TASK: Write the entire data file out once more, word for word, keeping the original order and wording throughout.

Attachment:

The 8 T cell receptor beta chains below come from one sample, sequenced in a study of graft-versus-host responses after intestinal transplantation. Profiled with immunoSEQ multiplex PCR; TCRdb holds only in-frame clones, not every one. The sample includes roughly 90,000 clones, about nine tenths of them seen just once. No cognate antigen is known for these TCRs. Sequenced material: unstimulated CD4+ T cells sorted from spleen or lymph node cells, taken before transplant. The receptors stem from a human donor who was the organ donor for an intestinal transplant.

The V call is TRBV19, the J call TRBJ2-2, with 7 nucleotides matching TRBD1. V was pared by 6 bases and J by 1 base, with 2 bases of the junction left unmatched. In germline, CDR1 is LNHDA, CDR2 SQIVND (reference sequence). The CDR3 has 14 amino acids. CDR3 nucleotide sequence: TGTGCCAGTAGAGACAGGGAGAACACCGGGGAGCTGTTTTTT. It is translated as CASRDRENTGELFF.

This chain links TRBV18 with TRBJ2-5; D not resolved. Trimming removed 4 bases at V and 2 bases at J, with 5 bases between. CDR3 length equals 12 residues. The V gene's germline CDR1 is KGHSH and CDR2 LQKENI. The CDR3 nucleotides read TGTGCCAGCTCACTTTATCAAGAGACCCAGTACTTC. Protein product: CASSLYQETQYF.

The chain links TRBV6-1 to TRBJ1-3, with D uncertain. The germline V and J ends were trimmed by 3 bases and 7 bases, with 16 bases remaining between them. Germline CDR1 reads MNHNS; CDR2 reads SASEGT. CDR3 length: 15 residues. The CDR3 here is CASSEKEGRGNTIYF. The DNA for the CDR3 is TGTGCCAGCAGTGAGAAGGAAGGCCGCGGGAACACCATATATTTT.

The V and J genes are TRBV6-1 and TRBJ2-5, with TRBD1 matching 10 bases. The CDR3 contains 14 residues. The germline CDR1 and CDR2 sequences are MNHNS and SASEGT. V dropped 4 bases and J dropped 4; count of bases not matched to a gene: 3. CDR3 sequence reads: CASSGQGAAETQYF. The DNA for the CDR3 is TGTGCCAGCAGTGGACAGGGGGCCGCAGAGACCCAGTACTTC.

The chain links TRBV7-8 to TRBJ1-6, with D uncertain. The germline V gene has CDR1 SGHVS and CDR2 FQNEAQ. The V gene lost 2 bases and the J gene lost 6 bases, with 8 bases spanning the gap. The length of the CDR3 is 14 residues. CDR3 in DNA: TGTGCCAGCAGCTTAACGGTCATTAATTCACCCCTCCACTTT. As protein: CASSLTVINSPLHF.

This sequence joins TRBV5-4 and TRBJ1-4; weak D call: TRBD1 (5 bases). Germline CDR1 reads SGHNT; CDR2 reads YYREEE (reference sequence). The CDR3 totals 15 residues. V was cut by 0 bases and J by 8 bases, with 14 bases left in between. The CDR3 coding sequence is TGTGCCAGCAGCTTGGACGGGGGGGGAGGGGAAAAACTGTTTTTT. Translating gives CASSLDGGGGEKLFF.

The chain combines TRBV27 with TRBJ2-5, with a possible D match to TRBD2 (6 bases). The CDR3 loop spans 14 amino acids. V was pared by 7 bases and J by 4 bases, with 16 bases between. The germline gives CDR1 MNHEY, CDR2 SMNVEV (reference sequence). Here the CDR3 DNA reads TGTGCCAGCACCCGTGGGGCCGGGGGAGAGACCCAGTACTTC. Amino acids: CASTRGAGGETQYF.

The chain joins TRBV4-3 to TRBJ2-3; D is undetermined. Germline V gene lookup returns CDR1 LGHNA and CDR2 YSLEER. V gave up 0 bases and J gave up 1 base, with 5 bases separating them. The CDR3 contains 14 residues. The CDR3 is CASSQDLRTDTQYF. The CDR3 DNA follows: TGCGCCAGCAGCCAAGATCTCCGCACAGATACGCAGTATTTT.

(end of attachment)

The 8 T cell receptor beta chains below come from one sample, sequenced in a study of graft-versus-host responses after intestinal transplantation. Profiled with immunoSEQ multiplex PCR; TCRdb holds only in-frame clones, not every one. The sample includes roughly 90,000 clones, about nine tenths of them seen just once. No cognate antigen is known for these TCRs. Sequenced material: unstimulated CD4+ T cells sorted from spleen or lymph node cells, taken before transplant. The receptors stem from a human donor who was the organ donor for an intestinal transplant.

The V call is TRBV19, the J call TRBJ2-2, with 7 nucleotides matching TRBD1. V was pared by 6 bases and J by 1 base, with 2 bases of the junction left unmatched. In germline, CDR1 is LNHDA, CDR2 SQIVND (reference sequence). The CDR3 has 14 amino acids. CDR3 nucleotide sequence: TGTGCCAGTAGAGACAGGGAGAACACCGGGGAGCTGTTTTTT. It is translated as CASRDRENTGELFF.

This chain links TRBV18 with TRBJ2-5; D not resolved. Trimming removed 4 bases at V and 2 bases at J, with 5 bases between. CDR3 length equals 12 residues. The V gene's germline CDR1 is KGHSH and CDR2 LQKENI. The CDR3 nucleotides read TGTGCCAGCTCACTTTATCAAGAGACCCAGTACTTC. Protein product: CASSLYQETQYF.

The chain links TRBV6-1 to TRBJ1-3, with D uncertain. The germline V and J ends were trimmed by 3 bases and 7 bases, with 16 bases remaining between them. Germline CDR1 reads MNHNS; CDR2 reads SASEGT. CDR3 length: 15 residues. The CDR3 here is CASSEKEGRGNTIYF. The DNA for the CDR3 is TGTGCCAGCAGTGAGAAGGAAGGCCGCGGGAACACCATATATTTT.

The V and J genes are TRBV6-1 and TRBJ2-5, with TRBD1 matching 10 bases. The CDR3 contains 14 residues. The germline CDR1 and CDR2 sequences are MNHNS and SASEGT. V dropped 4 bases and J dropped 4; count of bases not matched to a gene: 3. CDR3 sequence reads: CASSGQGAAETQYF. The DNA for the CDR3 is TGTGCCAGCAGTGGACAGGGGGCCGCAGAGACCCAGTACTTC.

The chain links TRBV7-8 to TRBJ1-6, with D uncertain. The germline V gene has CDR1 SGHVS and CDR2 FQNEAQ. The V gene lost 2 bases and the J gene lost 6 bases, with 8 bases spanning the gap. The length of the CDR3 is 14 residues. CDR3 in DNA: TGTGCCAGCAGCTTAACGGTCATTAATTCACCCCTCCACTTT. As protein: CASSLTVINSPLHF.

This sequence joins TRBV5-4 and TRBJ1-4; weak D call: TRBD1 (5 bases). Germline CDR1 reads SGHNT; CDR2 reads YYREEE (reference sequence). The CDR3 totals 15 residues. V was cut by 0 bases and J by 8 bases, with 14 bases left in between. The CDR3 coding sequence is TGTGCCAGCAGCTTGGACGGGGGGGGAGGGGAAAAACTGTTTTTT. Translating gives CASSLDGGGGEKLFF.

The chain combines TRBV27 with TRBJ2-5, with a possible D match to TRBD2 (6 bases). The CDR3 loop spans 14 amino acids. V was pared by 7 bases and J by 4 bases, with 16 bases between. The germline gives CDR1 MNHEY, CDR2 SMNVEV (reference sequence). Here the CDR3 DNA reads TGTGCCAGCACCCGTGGGGCCGGGGGAGAGACCCAGTACTTC. Amino acids: CASTRGAGGETQYF.

The chain joins TRBV4-3 to TRBJ2-3; D is undetermined. Germline V gene lookup returns CDR1 LGHNA and CDR2 YSLEER. V gave up 0 bases and J gave up 1 base, with 5 bases separating them. The CDR3 contains 14 residues. The CDR3 is CASSQDLRTDTQYF. The CDR3 DNA follows: TGCGCCAGCAGCCAAGATCTCCGCACAGATACGCAGTATTTT.